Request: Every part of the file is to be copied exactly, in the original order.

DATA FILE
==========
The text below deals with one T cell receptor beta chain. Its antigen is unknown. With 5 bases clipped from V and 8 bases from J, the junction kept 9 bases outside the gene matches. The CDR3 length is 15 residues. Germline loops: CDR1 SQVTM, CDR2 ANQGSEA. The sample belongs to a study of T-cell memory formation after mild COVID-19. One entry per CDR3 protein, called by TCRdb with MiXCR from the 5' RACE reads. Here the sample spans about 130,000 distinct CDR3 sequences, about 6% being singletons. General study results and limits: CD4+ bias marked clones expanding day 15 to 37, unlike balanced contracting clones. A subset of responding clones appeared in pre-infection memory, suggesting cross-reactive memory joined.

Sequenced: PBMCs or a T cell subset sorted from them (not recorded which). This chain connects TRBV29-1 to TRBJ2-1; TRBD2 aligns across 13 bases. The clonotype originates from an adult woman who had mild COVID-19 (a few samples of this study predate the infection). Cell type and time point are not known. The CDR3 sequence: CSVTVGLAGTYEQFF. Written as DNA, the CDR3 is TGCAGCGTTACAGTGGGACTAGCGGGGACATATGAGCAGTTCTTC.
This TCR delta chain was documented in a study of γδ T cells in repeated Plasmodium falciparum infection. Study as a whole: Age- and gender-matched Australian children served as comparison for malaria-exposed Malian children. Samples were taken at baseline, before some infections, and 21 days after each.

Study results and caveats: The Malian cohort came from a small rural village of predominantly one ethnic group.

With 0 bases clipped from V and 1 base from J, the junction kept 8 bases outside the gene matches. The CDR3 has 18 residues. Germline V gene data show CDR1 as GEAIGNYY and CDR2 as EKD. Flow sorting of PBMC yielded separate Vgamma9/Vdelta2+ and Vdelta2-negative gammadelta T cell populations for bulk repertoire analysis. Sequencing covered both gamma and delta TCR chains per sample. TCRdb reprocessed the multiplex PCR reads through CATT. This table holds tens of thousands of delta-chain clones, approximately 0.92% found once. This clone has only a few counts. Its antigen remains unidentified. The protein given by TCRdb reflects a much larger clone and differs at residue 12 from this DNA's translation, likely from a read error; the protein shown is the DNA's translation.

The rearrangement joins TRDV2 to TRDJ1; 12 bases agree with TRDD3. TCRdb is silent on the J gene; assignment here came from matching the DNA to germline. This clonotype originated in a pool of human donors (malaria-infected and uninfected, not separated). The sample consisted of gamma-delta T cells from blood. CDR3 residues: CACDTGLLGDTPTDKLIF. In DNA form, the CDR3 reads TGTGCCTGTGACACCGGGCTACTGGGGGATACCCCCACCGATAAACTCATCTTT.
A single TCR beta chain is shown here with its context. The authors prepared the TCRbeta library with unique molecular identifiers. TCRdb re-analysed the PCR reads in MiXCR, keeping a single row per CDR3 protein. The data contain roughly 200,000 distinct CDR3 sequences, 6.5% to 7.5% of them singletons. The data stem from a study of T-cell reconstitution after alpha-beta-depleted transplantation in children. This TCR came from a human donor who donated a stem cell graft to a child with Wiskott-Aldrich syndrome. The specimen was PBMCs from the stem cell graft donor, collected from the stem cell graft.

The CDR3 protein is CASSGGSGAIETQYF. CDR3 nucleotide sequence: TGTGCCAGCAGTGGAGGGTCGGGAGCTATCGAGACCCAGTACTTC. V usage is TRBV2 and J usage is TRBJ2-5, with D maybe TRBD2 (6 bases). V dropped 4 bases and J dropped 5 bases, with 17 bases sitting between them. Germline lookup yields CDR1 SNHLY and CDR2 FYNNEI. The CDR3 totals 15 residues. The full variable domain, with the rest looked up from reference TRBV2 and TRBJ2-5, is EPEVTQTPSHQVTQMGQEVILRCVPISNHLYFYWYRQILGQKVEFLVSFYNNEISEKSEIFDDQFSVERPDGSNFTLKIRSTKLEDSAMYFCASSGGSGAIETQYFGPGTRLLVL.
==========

The text below deals with one T cell receptor beta chain. Its antigen is unknown. With 5 bases clipped from V and 8 bases from J, the junction kept 9 bases outside the gene matches. The CDR3 length is 15 residues. Germline loops: CDR1 SQVTM, CDR2 ANQGSEA. The sample belongs to a study of T-cell memory formation after mild COVID-19. One entry per CDR3 protein, called by TCRdb with MiXCR from the 5' RACE reads. Here the sample spans about 130,000 distinct CDR3 sequences, about 6% being singletons. General study results and limits: CD4+ bias marked clones expanding day 15 to 37, unlike balanced contracting clones. A subset of responding clones appeared in pre-infection memory, suggesting cross-reactive memory joined.

Sequenced: PBMCs or a T cell subset sorted from them (not recorded which). This chain connects TRBV29-1 to TRBJ2-1; TRBD2 aligns across 13 bases. The clonotype originates from an adult woman who had mild COVID-19 (a few samples of this study predate the infection). Cell type and time point are not known. The CDR3 sequence: CSVTVGLAGTYEQFF. Written as DNA, the CDR3 is TGCAGCGTTACAGTGGGACTAGCGGGGACATATGAGCAGTTCTTC.
This TCR delta chain was documented in a study of γδ T cells in repeated Plasmodium falciparum infection. Study as a whole: Age- and gender-matched Australian children served as comparison for malaria-exposed Malian children. Samples were taken at baseline, before some infections, and 21 days after each.

Study results and caveats: The Malian cohort came from a small rural village of predominantly one ethnic group.

With 0 bases clipped from V and 1 base from J, the junction kept 8 bases outside the gene matches. The CDR3 has 18 residues. Germline V gene data show CDR1 as GEAIGNYY and CDR2 as EKD. Flow sorting of PBMC yielded separate Vgamma9/Vdelta2+ and Vdelta2-negative gammadelta T cell populations for bulk repertoire analysis. Sequencing covered both gamma and delta TCR chains per sample. TCRdb reprocessed the multiplex PCR reads through CATT. This table holds tens of thousands of delta-chain clones, approximately 0.92% found once. This clone has only a few counts. Its antigen remains unidentified. The protein given by TCRdb reflects a much larger clone and differs at residue 12 from this DNA's translation, likely from a read error; the protein shown is the DNA's translation.

The rearrangement joins TRDV2 to TRDJ1; 12 bases agree with TRDD3. TCRdb is silent on the J gene; assignment here came from matching the DNA to germline. This clonotype originated in a pool of human donors (malaria-infected and uninfected, not separated). The sample consisted of gamma-delta T cells from blood. CDR3 residues: CACDTGLLGDTPTDKLIF. In DNA form, the CDR3 reads TGTGCCTGTGACACCGGGCTACTGGGGGATACCCCCACCGATAAACTCATCTTT.
A single TCR beta chain is shown here with its context. The authors prepared the TCRbeta library with unique molecular identifiers. TCRdb re-analysed the PCR reads in MiXCR, keeping a single row per CDR3 protein. The data contain roughly 200,000 distinct CDR3 sequences, 6.5% to 7.5% of them singletons. The data stem from a study of T-cell reconstitution after alpha-beta-depleted transplantation in children. This TCR came from a human donor who donated a stem cell graft to a child with Wiskott-Aldrich syndrome. The specimen was PBMCs from the stem cell graft donor, collected from the stem cell graft.

The CDR3 protein is CASSGGSGAIETQYF. CDR3 nucleotide sequence: TGTGCCAGCAGTGGAGGGTCGGGAGCTATCGAGACCCAGTACTTC. V usage is TRBV2 and J usage is TRBJ2-5, with D maybe TRBD2 (6 bases). V dropped 4 bases and J dropped 5 bases, with 17 bases sitting between them. Germline lookup yields CDR1 SNHLY and CDR2 FYNNEI. The CDR3 totals 15 residues. The full variable domain, with the rest looked up from reference TRBV2 and TRBJ2-5, is EPEVTQTPSHQVTQMGQEVILRCVPISNHLYFYWYRQILGQKVEFLVSFYNNEISEKSEIFDDQFSVERPDGSNFTLKIRSTKLEDSAMYFCASSGGSGAIETQYFGPGTRLLVL.